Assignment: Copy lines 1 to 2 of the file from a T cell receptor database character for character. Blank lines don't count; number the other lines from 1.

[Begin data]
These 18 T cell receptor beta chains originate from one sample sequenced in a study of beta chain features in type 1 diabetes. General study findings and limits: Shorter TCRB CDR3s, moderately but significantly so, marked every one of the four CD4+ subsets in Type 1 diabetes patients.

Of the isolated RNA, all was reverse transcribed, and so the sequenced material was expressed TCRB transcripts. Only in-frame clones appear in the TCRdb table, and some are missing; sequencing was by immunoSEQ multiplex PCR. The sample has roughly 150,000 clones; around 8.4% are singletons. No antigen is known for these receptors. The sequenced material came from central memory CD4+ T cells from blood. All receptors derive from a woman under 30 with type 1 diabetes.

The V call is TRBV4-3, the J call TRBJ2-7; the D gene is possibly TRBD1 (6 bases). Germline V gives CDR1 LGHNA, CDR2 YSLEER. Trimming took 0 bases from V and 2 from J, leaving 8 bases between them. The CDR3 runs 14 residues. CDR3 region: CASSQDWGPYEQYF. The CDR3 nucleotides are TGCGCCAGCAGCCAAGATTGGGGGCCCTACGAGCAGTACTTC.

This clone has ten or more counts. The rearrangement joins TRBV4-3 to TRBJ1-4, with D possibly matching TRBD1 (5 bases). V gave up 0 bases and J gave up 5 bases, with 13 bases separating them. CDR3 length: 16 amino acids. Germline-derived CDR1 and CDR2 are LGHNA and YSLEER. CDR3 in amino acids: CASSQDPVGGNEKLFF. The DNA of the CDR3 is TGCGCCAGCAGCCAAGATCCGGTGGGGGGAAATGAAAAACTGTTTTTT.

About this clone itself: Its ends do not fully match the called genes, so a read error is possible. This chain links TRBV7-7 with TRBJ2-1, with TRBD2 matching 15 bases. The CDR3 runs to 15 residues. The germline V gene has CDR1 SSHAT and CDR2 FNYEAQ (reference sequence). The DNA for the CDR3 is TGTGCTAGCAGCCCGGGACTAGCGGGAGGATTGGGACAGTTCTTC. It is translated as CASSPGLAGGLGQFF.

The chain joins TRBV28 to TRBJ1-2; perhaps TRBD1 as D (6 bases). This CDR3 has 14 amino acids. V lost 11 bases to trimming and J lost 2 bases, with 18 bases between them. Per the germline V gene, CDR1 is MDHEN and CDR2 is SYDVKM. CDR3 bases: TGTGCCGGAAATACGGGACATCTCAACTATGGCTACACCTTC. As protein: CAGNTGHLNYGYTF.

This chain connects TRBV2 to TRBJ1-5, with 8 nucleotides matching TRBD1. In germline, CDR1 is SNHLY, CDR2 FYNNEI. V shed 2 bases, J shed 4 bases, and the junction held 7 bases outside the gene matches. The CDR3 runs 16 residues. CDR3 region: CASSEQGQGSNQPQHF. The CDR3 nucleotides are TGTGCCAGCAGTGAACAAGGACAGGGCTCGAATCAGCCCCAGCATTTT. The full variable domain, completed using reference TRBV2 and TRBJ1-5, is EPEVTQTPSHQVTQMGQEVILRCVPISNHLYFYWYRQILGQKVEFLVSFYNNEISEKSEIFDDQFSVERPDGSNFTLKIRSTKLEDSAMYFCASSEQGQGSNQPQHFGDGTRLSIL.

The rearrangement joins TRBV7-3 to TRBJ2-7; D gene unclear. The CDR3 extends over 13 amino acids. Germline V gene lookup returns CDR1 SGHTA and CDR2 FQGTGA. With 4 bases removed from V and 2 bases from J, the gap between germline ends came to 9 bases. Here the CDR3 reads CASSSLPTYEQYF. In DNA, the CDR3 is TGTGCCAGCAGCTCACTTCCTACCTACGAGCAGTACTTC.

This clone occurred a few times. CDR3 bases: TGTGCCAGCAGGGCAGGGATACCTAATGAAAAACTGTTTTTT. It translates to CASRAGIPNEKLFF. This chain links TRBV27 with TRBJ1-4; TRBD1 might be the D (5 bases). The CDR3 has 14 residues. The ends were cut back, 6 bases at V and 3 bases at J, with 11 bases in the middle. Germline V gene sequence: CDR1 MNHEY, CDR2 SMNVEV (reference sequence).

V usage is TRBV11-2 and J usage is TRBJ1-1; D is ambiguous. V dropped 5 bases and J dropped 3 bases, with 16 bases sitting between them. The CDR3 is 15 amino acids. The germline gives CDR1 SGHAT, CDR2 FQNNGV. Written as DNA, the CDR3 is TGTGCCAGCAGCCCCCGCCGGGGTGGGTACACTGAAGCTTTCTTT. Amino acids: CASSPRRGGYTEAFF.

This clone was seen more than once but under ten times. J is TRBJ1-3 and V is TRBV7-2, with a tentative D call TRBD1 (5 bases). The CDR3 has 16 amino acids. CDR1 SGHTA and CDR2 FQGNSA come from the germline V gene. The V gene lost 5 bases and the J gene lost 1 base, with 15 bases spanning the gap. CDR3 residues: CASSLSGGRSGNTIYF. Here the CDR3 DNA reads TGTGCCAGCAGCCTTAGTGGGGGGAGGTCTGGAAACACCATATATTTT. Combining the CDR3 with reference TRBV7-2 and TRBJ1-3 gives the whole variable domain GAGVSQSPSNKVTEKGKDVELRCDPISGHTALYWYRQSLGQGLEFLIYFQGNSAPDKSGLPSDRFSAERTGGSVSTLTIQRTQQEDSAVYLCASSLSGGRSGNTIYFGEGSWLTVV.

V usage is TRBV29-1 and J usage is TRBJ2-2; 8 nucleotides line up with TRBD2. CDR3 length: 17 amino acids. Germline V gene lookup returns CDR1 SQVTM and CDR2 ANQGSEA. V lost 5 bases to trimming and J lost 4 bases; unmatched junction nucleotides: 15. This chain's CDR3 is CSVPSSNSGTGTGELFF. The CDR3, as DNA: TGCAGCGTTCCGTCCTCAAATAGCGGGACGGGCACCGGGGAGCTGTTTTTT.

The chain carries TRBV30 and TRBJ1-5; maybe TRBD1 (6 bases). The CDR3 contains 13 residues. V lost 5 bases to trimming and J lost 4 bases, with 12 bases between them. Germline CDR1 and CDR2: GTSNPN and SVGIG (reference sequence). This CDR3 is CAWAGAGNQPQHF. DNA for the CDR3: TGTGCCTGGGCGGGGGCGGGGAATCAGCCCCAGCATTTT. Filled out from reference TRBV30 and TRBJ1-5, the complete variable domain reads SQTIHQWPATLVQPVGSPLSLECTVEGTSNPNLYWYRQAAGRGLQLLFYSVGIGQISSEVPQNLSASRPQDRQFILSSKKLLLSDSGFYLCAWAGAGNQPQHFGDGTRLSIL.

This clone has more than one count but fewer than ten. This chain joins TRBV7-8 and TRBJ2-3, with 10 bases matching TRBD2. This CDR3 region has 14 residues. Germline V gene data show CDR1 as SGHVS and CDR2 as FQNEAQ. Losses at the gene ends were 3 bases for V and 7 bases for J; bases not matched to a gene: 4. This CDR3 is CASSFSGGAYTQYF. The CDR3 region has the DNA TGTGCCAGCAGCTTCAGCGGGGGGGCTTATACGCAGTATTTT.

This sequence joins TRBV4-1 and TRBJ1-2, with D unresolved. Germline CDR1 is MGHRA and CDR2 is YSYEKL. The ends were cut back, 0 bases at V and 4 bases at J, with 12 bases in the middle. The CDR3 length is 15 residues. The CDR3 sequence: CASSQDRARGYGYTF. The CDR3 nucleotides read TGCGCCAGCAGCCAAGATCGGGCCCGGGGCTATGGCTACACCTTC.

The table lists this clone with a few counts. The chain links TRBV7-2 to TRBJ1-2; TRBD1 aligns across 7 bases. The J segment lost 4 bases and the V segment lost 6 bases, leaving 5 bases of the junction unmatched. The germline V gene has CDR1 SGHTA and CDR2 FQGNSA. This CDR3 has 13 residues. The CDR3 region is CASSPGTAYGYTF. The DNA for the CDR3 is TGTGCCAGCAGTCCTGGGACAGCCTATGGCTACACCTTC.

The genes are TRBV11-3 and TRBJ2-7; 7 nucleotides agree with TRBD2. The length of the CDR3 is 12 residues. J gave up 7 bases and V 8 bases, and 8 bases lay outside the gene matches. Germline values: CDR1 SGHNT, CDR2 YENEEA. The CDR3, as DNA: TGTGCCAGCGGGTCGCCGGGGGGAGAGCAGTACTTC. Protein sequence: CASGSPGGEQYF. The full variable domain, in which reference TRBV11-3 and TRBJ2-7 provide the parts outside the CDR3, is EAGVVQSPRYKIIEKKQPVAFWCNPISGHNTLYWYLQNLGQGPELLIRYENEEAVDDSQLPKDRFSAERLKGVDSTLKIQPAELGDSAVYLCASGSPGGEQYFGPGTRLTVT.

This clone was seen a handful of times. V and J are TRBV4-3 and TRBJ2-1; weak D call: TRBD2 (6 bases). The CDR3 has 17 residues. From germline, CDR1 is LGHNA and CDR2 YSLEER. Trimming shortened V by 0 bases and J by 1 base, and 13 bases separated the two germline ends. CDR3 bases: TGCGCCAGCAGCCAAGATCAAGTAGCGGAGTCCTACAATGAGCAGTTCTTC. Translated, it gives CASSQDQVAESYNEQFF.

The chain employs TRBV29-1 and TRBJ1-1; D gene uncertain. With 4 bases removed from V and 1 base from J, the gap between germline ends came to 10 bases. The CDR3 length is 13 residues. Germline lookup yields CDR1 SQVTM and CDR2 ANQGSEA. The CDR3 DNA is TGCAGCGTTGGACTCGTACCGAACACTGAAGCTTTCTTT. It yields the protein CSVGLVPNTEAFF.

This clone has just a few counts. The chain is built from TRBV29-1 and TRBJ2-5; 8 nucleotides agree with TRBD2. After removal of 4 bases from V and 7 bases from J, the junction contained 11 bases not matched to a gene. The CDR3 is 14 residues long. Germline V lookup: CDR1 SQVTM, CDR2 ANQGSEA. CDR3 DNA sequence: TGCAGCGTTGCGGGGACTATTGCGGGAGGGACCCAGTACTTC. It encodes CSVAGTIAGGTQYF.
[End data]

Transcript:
These 18 T cell receptor beta chains originate from one sample sequenced in a study of beta chain features in type 1 diabetes. General study findings and limits: Shorter TCRB CDR3s, moderately but significantly so, marked every one of the four CD4+ subsets in Type 1 diabetes patients.

Of the isolated RNA, all was reverse transcribed, and so the sequenced material was expressed TCRB transcripts. Only in-frame clones appear in the TCRdb table, and some are missing; sequencing was by immunoSEQ multiplex PCR. The sample has roughly 150,000 clones; around 8.4% are singletons. No antigen is known for these receptors. The sequenced material came from central memory CD4+ T cells from blood. All receptors derive from a woman under 30 with type 1 diabetes.